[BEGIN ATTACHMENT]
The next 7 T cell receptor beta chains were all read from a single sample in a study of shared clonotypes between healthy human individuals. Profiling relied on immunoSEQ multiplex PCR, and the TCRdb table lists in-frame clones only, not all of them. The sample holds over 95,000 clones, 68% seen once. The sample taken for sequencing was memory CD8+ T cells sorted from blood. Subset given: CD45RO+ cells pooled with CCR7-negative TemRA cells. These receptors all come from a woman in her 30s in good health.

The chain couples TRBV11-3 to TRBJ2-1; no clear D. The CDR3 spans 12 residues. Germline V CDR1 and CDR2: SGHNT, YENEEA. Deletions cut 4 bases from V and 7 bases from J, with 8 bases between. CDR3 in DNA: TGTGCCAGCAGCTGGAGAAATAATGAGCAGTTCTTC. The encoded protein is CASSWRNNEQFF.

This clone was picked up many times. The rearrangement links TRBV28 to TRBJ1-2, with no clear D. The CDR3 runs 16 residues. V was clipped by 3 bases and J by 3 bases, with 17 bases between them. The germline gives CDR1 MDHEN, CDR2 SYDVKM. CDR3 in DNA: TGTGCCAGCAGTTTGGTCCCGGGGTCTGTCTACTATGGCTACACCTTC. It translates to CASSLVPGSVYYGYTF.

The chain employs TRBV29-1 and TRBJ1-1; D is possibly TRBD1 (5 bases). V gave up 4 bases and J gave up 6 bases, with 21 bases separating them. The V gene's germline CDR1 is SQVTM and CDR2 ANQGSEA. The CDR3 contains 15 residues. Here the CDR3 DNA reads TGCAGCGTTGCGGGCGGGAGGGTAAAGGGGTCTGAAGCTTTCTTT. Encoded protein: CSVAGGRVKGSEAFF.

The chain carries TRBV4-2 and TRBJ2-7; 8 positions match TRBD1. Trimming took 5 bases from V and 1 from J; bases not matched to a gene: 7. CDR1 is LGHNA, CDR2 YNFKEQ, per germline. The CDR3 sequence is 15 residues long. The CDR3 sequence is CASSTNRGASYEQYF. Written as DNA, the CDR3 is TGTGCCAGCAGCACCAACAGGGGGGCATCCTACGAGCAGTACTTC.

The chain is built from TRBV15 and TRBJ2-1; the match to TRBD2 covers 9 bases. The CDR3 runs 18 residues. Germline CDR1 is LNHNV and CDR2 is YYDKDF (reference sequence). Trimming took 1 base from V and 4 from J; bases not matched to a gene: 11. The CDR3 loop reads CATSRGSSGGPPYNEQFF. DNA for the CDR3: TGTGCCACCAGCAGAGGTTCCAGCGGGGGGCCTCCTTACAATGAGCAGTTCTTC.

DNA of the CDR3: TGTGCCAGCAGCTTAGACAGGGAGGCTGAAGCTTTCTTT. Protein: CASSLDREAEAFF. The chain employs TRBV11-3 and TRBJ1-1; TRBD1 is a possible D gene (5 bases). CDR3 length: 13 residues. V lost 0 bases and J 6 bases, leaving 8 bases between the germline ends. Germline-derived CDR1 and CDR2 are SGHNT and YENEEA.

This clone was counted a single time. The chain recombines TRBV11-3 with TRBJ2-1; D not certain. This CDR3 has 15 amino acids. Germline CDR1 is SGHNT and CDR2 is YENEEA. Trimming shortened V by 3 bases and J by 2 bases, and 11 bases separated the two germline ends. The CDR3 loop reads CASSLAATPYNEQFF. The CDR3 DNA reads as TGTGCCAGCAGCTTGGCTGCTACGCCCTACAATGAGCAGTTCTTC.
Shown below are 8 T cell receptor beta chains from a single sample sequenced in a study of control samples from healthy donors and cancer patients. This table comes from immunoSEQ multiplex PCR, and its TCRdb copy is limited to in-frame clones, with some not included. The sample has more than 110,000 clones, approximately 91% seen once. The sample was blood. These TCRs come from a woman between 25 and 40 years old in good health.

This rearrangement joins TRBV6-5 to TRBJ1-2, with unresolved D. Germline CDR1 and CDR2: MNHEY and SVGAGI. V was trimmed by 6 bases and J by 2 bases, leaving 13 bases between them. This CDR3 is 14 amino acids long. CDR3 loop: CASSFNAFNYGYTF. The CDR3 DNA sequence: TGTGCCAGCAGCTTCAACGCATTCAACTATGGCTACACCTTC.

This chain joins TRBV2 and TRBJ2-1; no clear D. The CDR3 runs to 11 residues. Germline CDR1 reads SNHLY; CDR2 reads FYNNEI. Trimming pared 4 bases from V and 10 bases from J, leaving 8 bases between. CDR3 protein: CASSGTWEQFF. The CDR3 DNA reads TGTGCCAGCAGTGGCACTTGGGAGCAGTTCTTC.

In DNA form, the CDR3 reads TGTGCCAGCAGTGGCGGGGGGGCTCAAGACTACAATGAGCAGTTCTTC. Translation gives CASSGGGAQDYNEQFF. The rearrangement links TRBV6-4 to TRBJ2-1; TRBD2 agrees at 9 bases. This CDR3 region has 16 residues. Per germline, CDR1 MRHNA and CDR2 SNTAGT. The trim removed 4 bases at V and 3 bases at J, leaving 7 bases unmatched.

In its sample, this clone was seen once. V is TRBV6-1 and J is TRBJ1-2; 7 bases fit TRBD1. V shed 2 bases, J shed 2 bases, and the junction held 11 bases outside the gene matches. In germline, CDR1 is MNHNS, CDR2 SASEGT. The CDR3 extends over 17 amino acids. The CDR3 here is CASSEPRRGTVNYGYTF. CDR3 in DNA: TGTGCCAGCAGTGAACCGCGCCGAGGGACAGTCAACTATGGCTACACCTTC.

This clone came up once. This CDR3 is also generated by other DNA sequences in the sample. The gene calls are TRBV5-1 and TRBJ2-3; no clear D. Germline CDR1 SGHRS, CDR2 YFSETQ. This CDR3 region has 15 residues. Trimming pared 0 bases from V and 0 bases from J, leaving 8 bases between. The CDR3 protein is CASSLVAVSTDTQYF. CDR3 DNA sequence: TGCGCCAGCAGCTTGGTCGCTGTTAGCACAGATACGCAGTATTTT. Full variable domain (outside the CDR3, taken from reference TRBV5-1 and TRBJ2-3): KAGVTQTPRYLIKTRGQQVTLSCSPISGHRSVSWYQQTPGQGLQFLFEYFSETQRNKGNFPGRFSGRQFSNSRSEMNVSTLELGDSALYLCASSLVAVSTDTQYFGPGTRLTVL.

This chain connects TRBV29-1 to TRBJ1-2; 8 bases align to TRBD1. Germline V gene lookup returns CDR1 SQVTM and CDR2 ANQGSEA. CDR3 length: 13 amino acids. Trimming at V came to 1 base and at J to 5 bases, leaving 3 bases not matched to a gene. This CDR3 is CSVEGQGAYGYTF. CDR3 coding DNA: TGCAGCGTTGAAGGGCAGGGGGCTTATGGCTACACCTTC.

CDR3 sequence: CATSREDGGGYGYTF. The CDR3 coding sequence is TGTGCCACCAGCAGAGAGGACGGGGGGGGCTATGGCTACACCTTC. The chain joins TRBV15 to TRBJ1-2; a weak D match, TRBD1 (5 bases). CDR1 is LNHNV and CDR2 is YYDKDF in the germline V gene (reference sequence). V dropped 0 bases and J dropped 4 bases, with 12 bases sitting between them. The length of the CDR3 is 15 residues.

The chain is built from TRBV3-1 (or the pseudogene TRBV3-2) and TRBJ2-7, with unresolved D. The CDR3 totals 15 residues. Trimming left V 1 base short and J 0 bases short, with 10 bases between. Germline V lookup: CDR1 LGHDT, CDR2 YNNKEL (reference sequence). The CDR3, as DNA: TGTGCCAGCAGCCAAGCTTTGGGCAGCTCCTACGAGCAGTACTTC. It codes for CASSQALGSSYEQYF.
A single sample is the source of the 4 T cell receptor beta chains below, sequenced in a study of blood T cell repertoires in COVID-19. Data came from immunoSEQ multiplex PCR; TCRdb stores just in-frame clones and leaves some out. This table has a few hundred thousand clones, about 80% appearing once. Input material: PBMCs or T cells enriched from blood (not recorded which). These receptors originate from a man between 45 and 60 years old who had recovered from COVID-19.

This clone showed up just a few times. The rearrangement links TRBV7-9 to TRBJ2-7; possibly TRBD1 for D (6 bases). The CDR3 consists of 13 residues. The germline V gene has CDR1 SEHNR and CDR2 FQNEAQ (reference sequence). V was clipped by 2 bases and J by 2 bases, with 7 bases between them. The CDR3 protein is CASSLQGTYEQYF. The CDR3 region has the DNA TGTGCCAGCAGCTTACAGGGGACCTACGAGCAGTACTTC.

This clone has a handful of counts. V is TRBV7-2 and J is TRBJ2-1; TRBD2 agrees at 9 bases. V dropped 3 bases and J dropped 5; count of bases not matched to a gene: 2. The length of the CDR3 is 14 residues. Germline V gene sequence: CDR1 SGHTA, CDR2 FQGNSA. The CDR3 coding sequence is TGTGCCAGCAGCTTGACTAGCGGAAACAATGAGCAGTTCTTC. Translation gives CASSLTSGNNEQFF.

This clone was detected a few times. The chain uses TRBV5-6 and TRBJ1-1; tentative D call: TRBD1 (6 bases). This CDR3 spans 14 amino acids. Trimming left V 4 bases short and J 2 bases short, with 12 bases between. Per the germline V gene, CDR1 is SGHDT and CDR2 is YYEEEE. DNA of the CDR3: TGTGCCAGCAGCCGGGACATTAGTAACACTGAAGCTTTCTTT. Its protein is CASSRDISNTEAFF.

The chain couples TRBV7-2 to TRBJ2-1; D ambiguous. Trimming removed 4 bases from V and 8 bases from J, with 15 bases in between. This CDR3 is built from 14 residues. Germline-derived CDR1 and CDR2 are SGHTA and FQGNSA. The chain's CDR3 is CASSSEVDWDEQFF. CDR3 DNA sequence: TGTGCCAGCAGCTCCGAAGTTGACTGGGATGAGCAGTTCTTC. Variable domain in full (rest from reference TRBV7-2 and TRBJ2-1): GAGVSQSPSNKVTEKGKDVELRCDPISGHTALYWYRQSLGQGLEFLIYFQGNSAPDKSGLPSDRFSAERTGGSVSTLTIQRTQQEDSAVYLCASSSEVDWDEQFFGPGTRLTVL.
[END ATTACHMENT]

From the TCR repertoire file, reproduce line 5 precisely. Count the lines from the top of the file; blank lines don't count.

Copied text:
The chain carries TRBV4-2 and TRBJ2-7; 8 positions match TRBD1. Trimming took 5 bases from V and 1 from J; bases not matched to a gene: 7. CDR1 is LGHNA, CDR2 YNFKEQ, per germline. The CDR3 sequence is 15 residues long. The CDR3 sequence is CASSTNRGASYEQYF. Written as DNA, the CDR3 is TGTGCCAGCAGCACCAACAGGGGGGCATCCTACGAGCAGTACTTC.